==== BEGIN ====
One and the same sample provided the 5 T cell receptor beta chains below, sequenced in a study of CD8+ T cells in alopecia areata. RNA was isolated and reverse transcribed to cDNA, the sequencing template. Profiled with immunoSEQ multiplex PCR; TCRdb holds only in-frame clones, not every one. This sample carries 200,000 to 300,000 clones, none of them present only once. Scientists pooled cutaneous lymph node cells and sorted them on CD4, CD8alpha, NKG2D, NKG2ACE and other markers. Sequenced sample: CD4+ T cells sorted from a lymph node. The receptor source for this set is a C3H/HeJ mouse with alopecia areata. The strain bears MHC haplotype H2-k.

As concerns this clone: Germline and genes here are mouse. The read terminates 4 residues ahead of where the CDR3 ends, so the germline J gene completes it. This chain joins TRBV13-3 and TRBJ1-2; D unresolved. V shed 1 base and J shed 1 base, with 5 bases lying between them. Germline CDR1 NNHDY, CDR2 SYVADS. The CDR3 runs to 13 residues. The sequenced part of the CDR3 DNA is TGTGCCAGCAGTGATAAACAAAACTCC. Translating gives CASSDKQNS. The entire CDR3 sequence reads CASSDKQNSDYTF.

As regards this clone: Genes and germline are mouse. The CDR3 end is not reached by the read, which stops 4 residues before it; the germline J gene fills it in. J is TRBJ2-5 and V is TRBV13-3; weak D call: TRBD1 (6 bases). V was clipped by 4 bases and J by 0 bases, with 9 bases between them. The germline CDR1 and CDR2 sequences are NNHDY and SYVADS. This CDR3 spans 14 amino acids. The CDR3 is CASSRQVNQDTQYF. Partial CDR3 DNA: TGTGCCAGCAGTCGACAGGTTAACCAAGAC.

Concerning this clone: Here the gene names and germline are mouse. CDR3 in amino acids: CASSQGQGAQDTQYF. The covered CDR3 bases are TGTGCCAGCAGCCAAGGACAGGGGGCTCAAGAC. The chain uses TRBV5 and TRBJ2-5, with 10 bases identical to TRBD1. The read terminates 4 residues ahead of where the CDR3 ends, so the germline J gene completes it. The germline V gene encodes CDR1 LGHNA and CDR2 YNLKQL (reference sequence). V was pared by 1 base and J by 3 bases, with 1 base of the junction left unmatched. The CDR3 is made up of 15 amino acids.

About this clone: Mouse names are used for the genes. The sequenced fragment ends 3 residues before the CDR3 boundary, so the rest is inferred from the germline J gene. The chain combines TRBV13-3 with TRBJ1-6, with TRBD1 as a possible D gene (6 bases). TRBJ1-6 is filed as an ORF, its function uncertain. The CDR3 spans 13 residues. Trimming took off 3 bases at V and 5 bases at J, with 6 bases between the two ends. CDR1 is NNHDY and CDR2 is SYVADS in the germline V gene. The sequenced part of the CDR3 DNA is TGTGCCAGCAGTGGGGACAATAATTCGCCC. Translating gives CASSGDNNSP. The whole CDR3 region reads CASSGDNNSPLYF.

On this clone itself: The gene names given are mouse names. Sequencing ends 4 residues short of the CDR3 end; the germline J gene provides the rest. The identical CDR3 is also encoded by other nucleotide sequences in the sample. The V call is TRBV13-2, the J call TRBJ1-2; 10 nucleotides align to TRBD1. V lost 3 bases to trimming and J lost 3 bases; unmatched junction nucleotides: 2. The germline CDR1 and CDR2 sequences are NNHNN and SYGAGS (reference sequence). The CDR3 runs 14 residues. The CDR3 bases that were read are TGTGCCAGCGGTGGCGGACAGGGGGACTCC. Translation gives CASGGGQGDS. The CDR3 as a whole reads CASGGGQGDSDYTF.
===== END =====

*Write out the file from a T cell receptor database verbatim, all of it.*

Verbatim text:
One and the same sample provided the 5 T cell receptor beta chains below, sequenced in a study of CD8+ T cells in alopecia areata. RNA was isolated and reverse transcribed to cDNA, the sequencing template. Profiled with immunoSEQ multiplex PCR; TCRdb holds only in-frame clones, not every one. This sample carries 200,000 to 300,000 clones, none of them present only once. Scientists pooled cutaneous lymph node cells and sorted them on CD4, CD8alpha, NKG2D, NKG2ACE and other markers. Sequenced sample: CD4+ T cells sorted from a lymph node. The receptor source for this set is a C3H/HeJ mouse with alopecia areata. The strain bears MHC haplotype H2-k.

As concerns this clone: Germline and genes here are mouse. The read terminates 4 residues ahead of where the CDR3 ends, so the germline J gene completes it. This chain joins TRBV13-3 and TRBJ1-2; D unresolved. V shed 1 base and J shed 1 base, with 5 bases lying between them. Germline CDR1 NNHDY, CDR2 SYVADS. The CDR3 runs to 13 residues. The sequenced part of the CDR3 DNA is TGTGCCAGCAGTGATAAACAAAACTCC. Translating gives CASSDKQNS. The entire CDR3 sequence reads CASSDKQNSDYTF.

As regards this clone: Genes and germline are mouse. The CDR3 end is not reached by the read, which stops 4 residues before it; the germline J gene fills it in. J is TRBJ2-5 and V is TRBV13-3; weak D call: TRBD1 (6 bases). V was clipped by 4 bases and J by 0 bases, with 9 bases between them. The germline CDR1 and CDR2 sequences are NNHDY and SYVADS. This CDR3 spans 14 amino acids. The CDR3 is CASSRQVNQDTQYF. Partial CDR3 DNA: TGTGCCAGCAGTCGACAGGTTAACCAAGAC.

Concerning this clone: Here the gene names and germline are mouse. CDR3 in amino acids: CASSQGQGAQDTQYF. The covered CDR3 bases are TGTGCCAGCAGCCAAGGACAGGGGGCTCAAGAC. The chain uses TRBV5 and TRBJ2-5, with 10 bases identical to TRBD1. The read terminates 4 residues ahead of where the CDR3 ends, so the germline J gene completes it. The germline V gene encodes CDR1 LGHNA and CDR2 YNLKQL (reference sequence). V was pared by 1 base and J by 3 bases, with 1 base of the junction left unmatched. The CDR3 is made up of 15 amino acids.

About this clone: Mouse names are used for the genes. The sequenced fragment ends 3 residues before the CDR3 boundary, so the rest is inferred from the germline J gene. The chain combines TRBV13-3 with TRBJ1-6, with TRBD1 as a possible D gene (6 bases). TRBJ1-6 is filed as an ORF, its function uncertain. The CDR3 spans 13 residues. Trimming took off 3 bases at V and 5 bases at J, with 6 bases between the two ends. CDR1 is NNHDY and CDR2 is SYVADS in the germline V gene. The sequenced part of the CDR3 DNA is TGTGCCAGCAGTGGGGACAATAATTCGCCC. Translating gives CASSGDNNSP. The whole CDR3 region reads CASSGDNNSPLYF.

On this clone itself: The gene names given are mouse names. Sequencing ends 4 residues short of the CDR3 end; the germline J gene provides the rest. The identical CDR3 is also encoded by other nucleotide sequences in the sample. The V call is TRBV13-2, the J call TRBJ1-2; 10 nucleotides align to TRBD1. V lost 3 bases to trimming and J lost 3 bases; unmatched junction nucleotides: 2. The germline CDR1 and CDR2 sequences are NNHNN and SYGAGS (reference sequence). The CDR3 runs 14 residues. The CDR3 bases that were read are TGTGCCAGCGGTGGCGGACAGGGGGACTCC. Translation gives CASGGGQGDS. The CDR3 as a whole reads CASGGGQGDSDYTF.